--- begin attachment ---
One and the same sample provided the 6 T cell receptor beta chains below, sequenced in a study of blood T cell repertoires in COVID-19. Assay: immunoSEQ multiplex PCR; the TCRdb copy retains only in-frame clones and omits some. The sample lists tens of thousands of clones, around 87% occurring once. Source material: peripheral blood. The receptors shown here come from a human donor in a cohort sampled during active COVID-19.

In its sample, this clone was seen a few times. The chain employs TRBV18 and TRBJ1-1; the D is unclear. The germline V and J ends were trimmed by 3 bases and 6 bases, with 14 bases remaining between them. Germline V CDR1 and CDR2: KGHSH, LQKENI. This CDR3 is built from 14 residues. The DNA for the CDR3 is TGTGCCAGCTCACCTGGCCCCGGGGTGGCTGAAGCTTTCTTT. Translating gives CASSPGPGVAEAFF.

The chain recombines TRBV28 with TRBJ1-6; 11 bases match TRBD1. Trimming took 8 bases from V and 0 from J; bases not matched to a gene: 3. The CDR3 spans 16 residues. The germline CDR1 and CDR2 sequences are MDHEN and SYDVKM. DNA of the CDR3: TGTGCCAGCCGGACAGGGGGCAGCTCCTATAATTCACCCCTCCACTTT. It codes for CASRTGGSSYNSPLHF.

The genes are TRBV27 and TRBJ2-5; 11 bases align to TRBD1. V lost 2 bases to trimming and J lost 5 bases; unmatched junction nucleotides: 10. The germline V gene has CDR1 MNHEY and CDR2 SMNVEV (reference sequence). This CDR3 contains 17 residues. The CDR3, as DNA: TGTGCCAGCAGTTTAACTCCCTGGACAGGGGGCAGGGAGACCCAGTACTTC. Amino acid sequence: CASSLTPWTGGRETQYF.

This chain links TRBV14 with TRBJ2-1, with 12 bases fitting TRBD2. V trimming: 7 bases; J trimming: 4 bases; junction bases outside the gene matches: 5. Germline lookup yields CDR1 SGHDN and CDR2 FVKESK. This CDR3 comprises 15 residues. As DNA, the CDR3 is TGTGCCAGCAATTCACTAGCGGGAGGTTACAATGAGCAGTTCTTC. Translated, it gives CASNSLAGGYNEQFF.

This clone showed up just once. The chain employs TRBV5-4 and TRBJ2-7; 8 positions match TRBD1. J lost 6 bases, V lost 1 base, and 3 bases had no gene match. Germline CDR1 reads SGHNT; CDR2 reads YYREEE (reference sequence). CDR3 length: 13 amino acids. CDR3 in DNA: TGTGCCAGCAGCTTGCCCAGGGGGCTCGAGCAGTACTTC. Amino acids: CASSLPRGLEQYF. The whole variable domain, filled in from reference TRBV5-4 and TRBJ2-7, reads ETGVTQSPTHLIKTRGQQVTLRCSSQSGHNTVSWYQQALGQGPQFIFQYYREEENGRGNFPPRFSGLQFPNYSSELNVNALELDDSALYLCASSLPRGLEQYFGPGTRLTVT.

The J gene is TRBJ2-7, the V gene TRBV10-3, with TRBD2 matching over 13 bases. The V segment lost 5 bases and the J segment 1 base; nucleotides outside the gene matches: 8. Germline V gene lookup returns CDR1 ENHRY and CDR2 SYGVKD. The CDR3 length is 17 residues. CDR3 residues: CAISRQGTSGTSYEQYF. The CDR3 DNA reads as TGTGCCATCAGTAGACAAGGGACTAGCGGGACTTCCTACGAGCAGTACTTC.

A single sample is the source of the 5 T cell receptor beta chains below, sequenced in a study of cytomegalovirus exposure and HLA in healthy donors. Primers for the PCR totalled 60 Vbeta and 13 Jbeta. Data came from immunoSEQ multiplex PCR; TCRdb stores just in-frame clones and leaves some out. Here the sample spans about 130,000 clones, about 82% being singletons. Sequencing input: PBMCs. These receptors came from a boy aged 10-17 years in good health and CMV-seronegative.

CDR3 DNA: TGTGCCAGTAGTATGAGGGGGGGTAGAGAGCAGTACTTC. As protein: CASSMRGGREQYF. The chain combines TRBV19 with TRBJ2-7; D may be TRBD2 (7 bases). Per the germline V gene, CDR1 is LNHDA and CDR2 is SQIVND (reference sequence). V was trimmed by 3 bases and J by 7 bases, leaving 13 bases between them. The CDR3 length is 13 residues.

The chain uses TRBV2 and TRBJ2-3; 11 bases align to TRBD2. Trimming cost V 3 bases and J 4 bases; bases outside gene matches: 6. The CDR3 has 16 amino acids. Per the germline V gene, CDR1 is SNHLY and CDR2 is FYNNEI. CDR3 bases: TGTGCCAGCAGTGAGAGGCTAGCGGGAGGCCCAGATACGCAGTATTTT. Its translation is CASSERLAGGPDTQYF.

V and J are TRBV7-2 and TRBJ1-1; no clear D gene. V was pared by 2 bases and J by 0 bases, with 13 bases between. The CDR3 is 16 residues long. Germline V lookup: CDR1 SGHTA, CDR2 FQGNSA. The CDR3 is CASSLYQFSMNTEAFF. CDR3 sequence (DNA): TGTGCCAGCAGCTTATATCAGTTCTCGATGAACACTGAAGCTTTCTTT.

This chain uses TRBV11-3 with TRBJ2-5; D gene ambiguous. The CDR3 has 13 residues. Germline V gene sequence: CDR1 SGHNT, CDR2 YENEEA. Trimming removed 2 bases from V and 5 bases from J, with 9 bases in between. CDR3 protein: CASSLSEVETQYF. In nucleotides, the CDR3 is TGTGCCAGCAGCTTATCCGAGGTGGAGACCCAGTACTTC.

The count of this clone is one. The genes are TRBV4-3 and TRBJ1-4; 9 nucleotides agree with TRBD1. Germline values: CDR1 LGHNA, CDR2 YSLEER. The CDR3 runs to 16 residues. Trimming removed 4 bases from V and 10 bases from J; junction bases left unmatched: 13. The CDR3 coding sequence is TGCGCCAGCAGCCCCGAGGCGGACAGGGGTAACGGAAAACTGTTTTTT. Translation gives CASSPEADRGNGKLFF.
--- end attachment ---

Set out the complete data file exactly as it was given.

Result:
One and the same sample provided the 6 T cell receptor beta chains below, sequenced in a study of blood T cell repertoires in COVID-19. Assay: immunoSEQ multiplex PCR; the TCRdb copy retains only in-frame clones and omits some. The sample lists tens of thousands of clones, around 87% occurring once. Source material: peripheral blood. The receptors shown here come from a human donor in a cohort sampled during active COVID-19.

In its sample, this clone was seen a few times. The chain employs TRBV18 and TRBJ1-1; the D is unclear. The germline V and J ends were trimmed by 3 bases and 6 bases, with 14 bases remaining between them. Germline V CDR1 and CDR2: KGHSH, LQKENI. This CDR3 is built from 14 residues. The DNA for the CDR3 is TGTGCCAGCTCACCTGGCCCCGGGGTGGCTGAAGCTTTCTTT. Translating gives CASSPGPGVAEAFF.

The chain recombines TRBV28 with TRBJ1-6; 11 bases match TRBD1. Trimming took 8 bases from V and 0 from J; bases not matched to a gene: 3. The CDR3 spans 16 residues. The germline CDR1 and CDR2 sequences are MDHEN and SYDVKM. DNA of the CDR3: TGTGCCAGCCGGACAGGGGGCAGCTCCTATAATTCACCCCTCCACTTT. It codes for CASRTGGSSYNSPLHF.

The genes are TRBV27 and TRBJ2-5; 11 bases align to TRBD1. V lost 2 bases to trimming and J lost 5 bases; unmatched junction nucleotides: 10. The germline V gene has CDR1 MNHEY and CDR2 SMNVEV (reference sequence). This CDR3 contains 17 residues. The CDR3, as DNA: TGTGCCAGCAGTTTAACTCCCTGGACAGGGGGCAGGGAGACCCAGTACTTC. Amino acid sequence: CASSLTPWTGGRETQYF.

This chain links TRBV14 with TRBJ2-1, with 12 bases fitting TRBD2. V trimming: 7 bases; J trimming: 4 bases; junction bases outside the gene matches: 5. Germline lookup yields CDR1 SGHDN and CDR2 FVKESK. This CDR3 comprises 15 residues. As DNA, the CDR3 is TGTGCCAGCAATTCACTAGCGGGAGGTTACAATGAGCAGTTCTTC. Translated, it gives CASNSLAGGYNEQFF.

This clone showed up just once. The chain employs TRBV5-4 and TRBJ2-7; 8 positions match TRBD1. J lost 6 bases, V lost 1 base, and 3 bases had no gene match. Germline CDR1 reads SGHNT; CDR2 reads YYREEE (reference sequence). CDR3 length: 13 amino acids. CDR3 in DNA: TGTGCCAGCAGCTTGCCCAGGGGGCTCGAGCAGTACTTC. Amino acids: CASSLPRGLEQYF. The whole variable domain, filled in from reference TRBV5-4 and TRBJ2-7, reads ETGVTQSPTHLIKTRGQQVTLRCSSQSGHNTVSWYQQALGQGPQFIFQYYREEENGRGNFPPRFSGLQFPNYSSELNVNALELDDSALYLCASSLPRGLEQYFGPGTRLTVT.

The J gene is TRBJ2-7, the V gene TRBV10-3, with TRBD2 matching over 13 bases. The V segment lost 5 bases and the J segment 1 base; nucleotides outside the gene matches: 8. Germline V gene lookup returns CDR1 ENHRY and CDR2 SYGVKD. The CDR3 length is 17 residues. CDR3 residues: CAISRQGTSGTSYEQYF. The CDR3 DNA reads as TGTGCCATCAGTAGACAAGGGACTAGCGGGACTTCCTACGAGCAGTACTTC.

A single sample is the source of the 5 T cell receptor beta chains below, sequenced in a study of cytomegalovirus exposure and HLA in healthy donors. Primers for the PCR totalled 60 Vbeta and 13 Jbeta. Data came from immunoSEQ multiplex PCR; TCRdb stores just in-frame clones and leaves some out. Here the sample spans about 130,000 clones, about 82% being singletons. Sequencing input: PBMCs. These receptors came from a boy aged 10-17 years in good health and CMV-seronegative.

CDR3 DNA: TGTGCCAGTAGTATGAGGGGGGGTAGAGAGCAGTACTTC. As protein: CASSMRGGREQYF. The chain combines TRBV19 with TRBJ2-7; D may be TRBD2 (7 bases). Per the germline V gene, CDR1 is LNHDA and CDR2 is SQIVND (reference sequence). V was trimmed by 3 bases and J by 7 bases, leaving 13 bases between them. The CDR3 length is 13 residues.

The chain uses TRBV2 and TRBJ2-3; 11 bases align to TRBD2. Trimming cost V 3 bases and J 4 bases; bases outside gene matches: 6. The CDR3 has 16 amino acids. Per the germline V gene, CDR1 is SNHLY and CDR2 is FYNNEI. CDR3 bases: TGTGCCAGCAGTGAGAGGCTAGCGGGAGGCCCAGATACGCAGTATTTT. Its translation is CASSERLAGGPDTQYF.

V and J are TRBV7-2 and TRBJ1-1; no clear D gene. V was pared by 2 bases and J by 0 bases, with 13 bases between. The CDR3 is 16 residues long. Germline V lookup: CDR1 SGHTA, CDR2 FQGNSA. The CDR3 is CASSLYQFSMNTEAFF. CDR3 sequence (DNA): TGTGCCAGCAGCTTATATCAGTTCTCGATGAACACTGAAGCTTTCTTT.

This chain uses TRBV11-3 with TRBJ2-5; D gene ambiguous. The CDR3 has 13 residues. Germline V gene sequence: CDR1 SGHNT, CDR2 YENEEA. Trimming removed 2 bases from V and 5 bases from J, with 9 bases in between. CDR3 protein: CASSLSEVETQYF. In nucleotides, the CDR3 is TGTGCCAGCAGCTTATCCGAGGTGGAGACCCAGTACTTC.

The count of this clone is one. The genes are TRBV4-3 and TRBJ1-4; 9 nucleotides agree with TRBD1. Germline values: CDR1 LGHNA, CDR2 YSLEER. The CDR3 runs to 16 residues. Trimming removed 4 bases from V and 10 bases from J; junction bases left unmatched: 13. The CDR3 coding sequence is TGCGCCAGCAGCCCCGAGGCGGACAGGGGTAACGGAAAACTGTTTTTT. Translation gives CASSPEADRGNGKLFF.